TORONTO — German-Russian commercial launch provider Eurockot on Sept. 30 said it had guaranteed its biggest customer, the European Space Agency, that the three upcoming Eurockot launches will end with the rocket upper stages being placed into an orbit that assures their atmospheric re-entry within 25 years.

The company also said demand for its Rockot launcher, a converted ballistic missile, from the Russian government is almost certain to continue through the end of the decade despite occasional statements from Russian officials saying they want to move to a new version of Russia’s Soyuz vehicle, and to the all-new Angara rocket family.

Bremen, Germany-based Eurockot Launch Services GmbH, a joint venture between Airbus Defence and Space and Russia’s Khrunichev State Research and Production Space Center, sells the Rockot to mainly government customers in Europe and Asia for Earth observation and science satellite launches.

The company has been criticized in the past for leaving rocket and payload-separation hardware — notably when it launches more than one satellite at a time — in low Earth orbit at altitudes too high to meet the 25-year re-entry guideline, which is nonbinding but has become an international standard.

Addressing the 65th International Astronautical Congress here, Eurockot Chief Executive York Viertel said the promise to ESA for the Sentinel 3A, Sentinel 2B and Sentinel 5P environmental satellites, which are all in Eurockot’s backlog of orders, does not necessarily extend to missions where the Rockot carries multiple satellites.

In those cases, he said, Eurockot, like several other launch providers, avails itself of an allowed exception in the orbital debris mitigation guidelines.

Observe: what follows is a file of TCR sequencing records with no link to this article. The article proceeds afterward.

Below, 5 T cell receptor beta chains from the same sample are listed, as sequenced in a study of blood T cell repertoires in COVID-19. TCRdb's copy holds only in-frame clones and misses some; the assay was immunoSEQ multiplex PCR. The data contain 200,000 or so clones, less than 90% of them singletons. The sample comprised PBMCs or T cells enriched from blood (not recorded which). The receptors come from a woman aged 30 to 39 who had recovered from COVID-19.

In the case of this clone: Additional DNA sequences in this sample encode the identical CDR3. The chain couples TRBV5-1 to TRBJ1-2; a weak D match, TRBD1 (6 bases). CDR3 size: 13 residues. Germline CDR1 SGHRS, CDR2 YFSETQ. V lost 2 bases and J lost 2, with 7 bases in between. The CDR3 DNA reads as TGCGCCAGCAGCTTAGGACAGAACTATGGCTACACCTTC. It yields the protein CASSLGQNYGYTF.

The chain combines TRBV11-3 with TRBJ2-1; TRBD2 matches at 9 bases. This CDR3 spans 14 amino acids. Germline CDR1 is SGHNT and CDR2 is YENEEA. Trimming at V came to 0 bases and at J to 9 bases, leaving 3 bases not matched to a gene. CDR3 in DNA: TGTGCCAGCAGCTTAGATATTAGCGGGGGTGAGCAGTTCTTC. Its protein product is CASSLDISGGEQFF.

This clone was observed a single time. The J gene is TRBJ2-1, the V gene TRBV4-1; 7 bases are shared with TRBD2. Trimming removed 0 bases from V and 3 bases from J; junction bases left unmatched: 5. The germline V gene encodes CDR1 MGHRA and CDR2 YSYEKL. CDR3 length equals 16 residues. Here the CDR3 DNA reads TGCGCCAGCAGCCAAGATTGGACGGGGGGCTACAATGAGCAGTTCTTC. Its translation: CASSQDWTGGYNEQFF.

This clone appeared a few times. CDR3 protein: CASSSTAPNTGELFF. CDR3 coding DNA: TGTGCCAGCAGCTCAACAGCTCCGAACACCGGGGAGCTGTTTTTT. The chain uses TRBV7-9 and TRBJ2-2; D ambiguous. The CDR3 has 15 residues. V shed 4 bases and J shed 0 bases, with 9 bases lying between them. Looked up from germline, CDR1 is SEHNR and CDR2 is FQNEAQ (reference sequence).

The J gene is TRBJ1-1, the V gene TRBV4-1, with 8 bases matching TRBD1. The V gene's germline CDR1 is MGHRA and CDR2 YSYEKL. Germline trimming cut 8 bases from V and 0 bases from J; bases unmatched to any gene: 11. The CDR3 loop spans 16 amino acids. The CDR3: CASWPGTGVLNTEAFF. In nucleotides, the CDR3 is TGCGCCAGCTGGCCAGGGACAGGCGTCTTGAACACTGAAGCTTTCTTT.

Russian defense officials in recent months have suggested that Russian Defense Ministry demand for Rockot launches, purchased directly from Khrunichev and not considered commercial orders, will tail off around 2016. In addition, Eurockot regularly fields questions about how many SS-19 ICBMs remain in the Russian stockpile and are available for conversion to space launch vehicles.

Viertel said his understanding is that Russia’s Roscosmos space agency will continue using the vehicle, and that in any event the new Soyuz variant and the Angara rocket family will not be in service until around 2020.

“We have vehicles and customers to be able to continue launching at least until the end of the decade,” Viertel said.

After issues mainly involving its Breeze-M upper stage, which is similar to the Khrunichev-built upper stage used on Russia’s heavy-lift Proton rocket, the Rockot vehicle has conducted five successful missions in the past 10 months.

Peter B. de Selding was the Paris bureau chief for SpaceNews.